ProSIM has assisted high pressure die casting (HPDC) companies to adopt casting simulation and reap benefits by prediction of casting defects, optimisation of gating design.
Designers can arrive at the ingate size and angle to achieve proper flow of melt; study the standing wave formation in the shot sleeve; determine the number & location of air vents and overflows; determine the impact of pressure intensiffaction by conducting high pressure die casting (HPDC) simulation using ADSTEFAN.
Figure above shows the liquid metal squeezed in the shot sleeve. Some of the casting defects such as air entrapment have their origins in the shot sleeve. ADSTEFAN has the unique feature to simulate the shot sleeve operations, and predict the standing wave formation in die casting.
Figure above shows the filling of the melt in die cavity and air flushing. In the left figure, the grey colour regions represent the molten metal in the die cavity and the blue indicate the air region in the die cavity. Highlighted region with multiple colour mixture, represent the region where there is a mixture of air and liquid metal. In the above pictures the circled- highlighted regions show the regions with probability of air entrapment defect formation.
Figure shows the temperature of the melt during die cavity filling. Temperatures of the different streams of melt which meet and merge is visualised clearly by casting simulation of HPDC process. Specifically, if the temperature of the melt in any of the streams of flow becomes lower than the solidus temperature of the alloy, cold shut defect formation occurs. Casting simulation assists in prediction of the cold shut defect.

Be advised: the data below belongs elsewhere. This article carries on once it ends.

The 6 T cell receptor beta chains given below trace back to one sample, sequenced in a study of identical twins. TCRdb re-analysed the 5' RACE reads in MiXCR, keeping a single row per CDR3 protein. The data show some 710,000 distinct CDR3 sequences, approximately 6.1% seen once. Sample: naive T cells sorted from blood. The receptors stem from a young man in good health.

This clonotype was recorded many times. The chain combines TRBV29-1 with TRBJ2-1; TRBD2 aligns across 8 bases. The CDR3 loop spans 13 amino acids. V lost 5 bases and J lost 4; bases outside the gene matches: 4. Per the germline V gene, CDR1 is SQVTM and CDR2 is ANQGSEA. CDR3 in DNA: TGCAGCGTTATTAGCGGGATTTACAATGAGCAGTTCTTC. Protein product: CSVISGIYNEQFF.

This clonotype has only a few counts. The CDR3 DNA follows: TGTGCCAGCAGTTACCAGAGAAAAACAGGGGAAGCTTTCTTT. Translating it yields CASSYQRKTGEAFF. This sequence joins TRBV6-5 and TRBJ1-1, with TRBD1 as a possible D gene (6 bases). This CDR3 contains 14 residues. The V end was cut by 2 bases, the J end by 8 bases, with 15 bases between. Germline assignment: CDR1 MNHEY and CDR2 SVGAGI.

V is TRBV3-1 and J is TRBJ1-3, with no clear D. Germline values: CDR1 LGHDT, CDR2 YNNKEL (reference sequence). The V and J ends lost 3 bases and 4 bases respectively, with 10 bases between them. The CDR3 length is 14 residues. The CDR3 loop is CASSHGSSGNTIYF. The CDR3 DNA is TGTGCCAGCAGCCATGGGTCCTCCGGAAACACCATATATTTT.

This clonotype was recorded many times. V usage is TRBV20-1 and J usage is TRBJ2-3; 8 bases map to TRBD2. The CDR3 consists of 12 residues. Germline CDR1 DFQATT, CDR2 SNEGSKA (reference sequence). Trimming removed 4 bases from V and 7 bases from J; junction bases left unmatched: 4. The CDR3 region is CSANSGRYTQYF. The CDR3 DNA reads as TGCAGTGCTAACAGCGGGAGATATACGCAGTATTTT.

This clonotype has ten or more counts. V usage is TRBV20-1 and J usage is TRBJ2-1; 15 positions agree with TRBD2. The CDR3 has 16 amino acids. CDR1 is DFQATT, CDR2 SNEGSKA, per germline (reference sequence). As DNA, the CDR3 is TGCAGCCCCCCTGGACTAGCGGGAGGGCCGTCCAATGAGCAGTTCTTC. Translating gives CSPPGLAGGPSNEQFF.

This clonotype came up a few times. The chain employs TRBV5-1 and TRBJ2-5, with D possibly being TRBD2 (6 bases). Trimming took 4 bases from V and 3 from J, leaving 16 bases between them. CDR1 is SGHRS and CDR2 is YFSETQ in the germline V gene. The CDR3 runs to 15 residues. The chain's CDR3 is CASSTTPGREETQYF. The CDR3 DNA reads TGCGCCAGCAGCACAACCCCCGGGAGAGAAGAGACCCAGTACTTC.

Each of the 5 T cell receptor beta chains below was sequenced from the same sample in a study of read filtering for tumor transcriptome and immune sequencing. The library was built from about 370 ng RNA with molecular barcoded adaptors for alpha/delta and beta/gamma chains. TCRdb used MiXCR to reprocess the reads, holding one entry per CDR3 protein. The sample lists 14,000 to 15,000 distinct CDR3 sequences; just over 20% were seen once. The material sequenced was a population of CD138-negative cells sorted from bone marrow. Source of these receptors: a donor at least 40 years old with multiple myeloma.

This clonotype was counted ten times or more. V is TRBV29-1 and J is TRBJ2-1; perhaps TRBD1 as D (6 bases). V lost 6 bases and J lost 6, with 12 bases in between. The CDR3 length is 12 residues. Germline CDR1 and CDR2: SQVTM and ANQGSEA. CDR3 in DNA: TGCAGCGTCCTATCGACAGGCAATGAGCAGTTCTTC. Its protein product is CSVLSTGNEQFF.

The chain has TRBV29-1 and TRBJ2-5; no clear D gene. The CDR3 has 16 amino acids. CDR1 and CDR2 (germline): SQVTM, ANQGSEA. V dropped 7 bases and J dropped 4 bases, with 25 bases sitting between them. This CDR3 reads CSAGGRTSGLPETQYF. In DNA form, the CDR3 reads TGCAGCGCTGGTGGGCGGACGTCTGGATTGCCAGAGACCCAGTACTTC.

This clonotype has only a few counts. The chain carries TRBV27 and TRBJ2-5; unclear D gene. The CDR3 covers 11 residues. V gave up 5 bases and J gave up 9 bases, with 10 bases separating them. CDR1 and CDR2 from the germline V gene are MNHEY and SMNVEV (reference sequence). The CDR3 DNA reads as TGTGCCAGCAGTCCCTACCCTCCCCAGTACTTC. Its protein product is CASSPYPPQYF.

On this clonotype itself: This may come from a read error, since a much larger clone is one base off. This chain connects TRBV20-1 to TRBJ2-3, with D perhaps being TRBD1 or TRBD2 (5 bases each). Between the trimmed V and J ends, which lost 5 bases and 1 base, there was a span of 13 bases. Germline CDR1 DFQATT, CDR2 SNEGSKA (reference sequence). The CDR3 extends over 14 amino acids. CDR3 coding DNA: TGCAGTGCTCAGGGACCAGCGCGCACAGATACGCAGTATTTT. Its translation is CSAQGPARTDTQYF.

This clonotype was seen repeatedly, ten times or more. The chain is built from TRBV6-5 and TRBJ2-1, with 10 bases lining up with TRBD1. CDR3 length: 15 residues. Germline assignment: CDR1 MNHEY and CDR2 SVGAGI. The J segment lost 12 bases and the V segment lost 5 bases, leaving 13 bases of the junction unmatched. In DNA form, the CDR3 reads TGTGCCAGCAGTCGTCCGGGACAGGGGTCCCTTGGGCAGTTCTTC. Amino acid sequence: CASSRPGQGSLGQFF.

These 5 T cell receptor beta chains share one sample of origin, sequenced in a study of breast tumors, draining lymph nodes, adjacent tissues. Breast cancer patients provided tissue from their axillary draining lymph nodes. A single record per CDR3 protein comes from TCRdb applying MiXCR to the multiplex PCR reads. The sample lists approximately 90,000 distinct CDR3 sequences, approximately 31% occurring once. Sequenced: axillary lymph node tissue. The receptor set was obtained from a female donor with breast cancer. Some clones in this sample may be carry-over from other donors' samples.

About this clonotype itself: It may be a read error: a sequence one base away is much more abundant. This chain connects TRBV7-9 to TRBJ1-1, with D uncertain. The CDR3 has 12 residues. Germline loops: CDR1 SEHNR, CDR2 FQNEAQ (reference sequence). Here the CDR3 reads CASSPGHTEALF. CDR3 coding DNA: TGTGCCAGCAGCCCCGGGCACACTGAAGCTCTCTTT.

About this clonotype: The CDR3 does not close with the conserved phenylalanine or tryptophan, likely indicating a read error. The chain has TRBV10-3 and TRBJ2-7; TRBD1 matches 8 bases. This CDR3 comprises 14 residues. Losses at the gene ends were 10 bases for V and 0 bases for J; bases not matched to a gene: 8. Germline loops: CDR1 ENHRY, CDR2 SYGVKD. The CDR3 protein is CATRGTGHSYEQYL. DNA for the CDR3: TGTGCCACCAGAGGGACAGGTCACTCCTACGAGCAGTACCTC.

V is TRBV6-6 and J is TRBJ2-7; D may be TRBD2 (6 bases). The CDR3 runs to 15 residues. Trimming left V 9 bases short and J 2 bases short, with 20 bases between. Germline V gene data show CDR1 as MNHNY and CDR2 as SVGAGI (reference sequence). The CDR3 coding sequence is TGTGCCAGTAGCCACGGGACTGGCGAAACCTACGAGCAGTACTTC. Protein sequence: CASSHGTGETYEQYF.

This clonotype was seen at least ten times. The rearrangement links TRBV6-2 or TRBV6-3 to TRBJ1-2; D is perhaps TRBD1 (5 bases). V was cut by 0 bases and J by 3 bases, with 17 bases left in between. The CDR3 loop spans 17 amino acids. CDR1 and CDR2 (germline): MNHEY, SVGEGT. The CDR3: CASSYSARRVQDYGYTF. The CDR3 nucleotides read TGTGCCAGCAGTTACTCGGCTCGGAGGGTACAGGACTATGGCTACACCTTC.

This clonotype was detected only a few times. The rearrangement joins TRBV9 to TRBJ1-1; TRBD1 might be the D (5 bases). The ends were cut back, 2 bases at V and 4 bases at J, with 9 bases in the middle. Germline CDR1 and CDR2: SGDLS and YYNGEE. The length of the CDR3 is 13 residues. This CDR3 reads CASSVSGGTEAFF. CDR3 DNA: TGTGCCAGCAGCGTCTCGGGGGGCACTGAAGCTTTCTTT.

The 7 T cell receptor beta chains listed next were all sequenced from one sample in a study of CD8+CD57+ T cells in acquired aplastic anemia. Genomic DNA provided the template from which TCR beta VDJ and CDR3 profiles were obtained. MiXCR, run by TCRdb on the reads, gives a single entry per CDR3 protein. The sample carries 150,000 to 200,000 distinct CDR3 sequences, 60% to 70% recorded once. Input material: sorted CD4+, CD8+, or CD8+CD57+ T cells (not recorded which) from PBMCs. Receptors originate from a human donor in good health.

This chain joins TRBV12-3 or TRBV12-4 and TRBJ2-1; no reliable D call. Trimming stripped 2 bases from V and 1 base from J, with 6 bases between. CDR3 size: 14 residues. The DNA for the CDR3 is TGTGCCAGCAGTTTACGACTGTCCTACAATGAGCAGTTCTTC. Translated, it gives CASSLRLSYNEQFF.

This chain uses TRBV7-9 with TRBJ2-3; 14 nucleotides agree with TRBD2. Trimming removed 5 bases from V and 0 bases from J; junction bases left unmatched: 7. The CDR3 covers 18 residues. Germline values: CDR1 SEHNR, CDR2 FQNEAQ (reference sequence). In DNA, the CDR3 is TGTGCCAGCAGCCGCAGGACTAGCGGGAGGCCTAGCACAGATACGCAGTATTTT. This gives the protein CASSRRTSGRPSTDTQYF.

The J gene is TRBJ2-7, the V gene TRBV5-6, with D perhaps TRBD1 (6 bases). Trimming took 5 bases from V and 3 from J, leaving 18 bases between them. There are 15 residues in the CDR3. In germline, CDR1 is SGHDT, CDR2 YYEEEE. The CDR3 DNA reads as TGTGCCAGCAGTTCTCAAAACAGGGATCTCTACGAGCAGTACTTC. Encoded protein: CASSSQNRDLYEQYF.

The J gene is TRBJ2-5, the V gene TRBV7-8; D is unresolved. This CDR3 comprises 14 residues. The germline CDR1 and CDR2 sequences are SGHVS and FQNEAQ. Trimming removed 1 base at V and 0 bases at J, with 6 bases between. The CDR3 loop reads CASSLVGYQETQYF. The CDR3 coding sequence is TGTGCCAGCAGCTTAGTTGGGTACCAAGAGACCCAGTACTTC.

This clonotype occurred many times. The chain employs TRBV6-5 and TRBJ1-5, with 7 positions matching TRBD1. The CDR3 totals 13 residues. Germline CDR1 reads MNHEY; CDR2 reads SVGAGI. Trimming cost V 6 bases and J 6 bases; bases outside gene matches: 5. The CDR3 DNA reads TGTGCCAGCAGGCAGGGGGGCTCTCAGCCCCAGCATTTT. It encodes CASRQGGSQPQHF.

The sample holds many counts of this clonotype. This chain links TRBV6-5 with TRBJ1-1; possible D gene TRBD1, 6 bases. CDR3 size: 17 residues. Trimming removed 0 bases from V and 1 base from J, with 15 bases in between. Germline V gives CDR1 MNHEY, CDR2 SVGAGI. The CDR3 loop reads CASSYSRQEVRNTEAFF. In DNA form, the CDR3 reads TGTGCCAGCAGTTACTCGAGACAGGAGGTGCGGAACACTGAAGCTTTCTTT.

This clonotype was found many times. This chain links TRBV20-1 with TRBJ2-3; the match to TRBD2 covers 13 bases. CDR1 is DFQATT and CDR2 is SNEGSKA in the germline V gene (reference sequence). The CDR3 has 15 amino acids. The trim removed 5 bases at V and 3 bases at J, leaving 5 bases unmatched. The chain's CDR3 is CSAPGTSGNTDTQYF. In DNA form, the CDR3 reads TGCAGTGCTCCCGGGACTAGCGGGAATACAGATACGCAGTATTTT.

Figure above shows the velocity vectors in the melt region in the die cavity. The die erosion defect can occur in the regions of high velocity, especially in the corners and sharp edges in die. In the figure, the regions in the red arrows are characterised by high velocity and turbulent flow, where die erosion defect is highly probable. Visualising this by casting simulation, designer can optimise the gating to achieve lower velocities and overcome the die erosion defect.
Figure above shows the formation of shrinkage porosity defect seen from HPDC simulation. There are many shrinkage porosity defects predicted in the die cast component.
Figure shows shrinkage porosity occurring at a critical region in a die cast component. Size of the shrinkage porosity defect predicted by high pressure die casting simulation is seen to be around 3 mm. Right side figure shows the shrinkage porosity defect opening up during tapping process.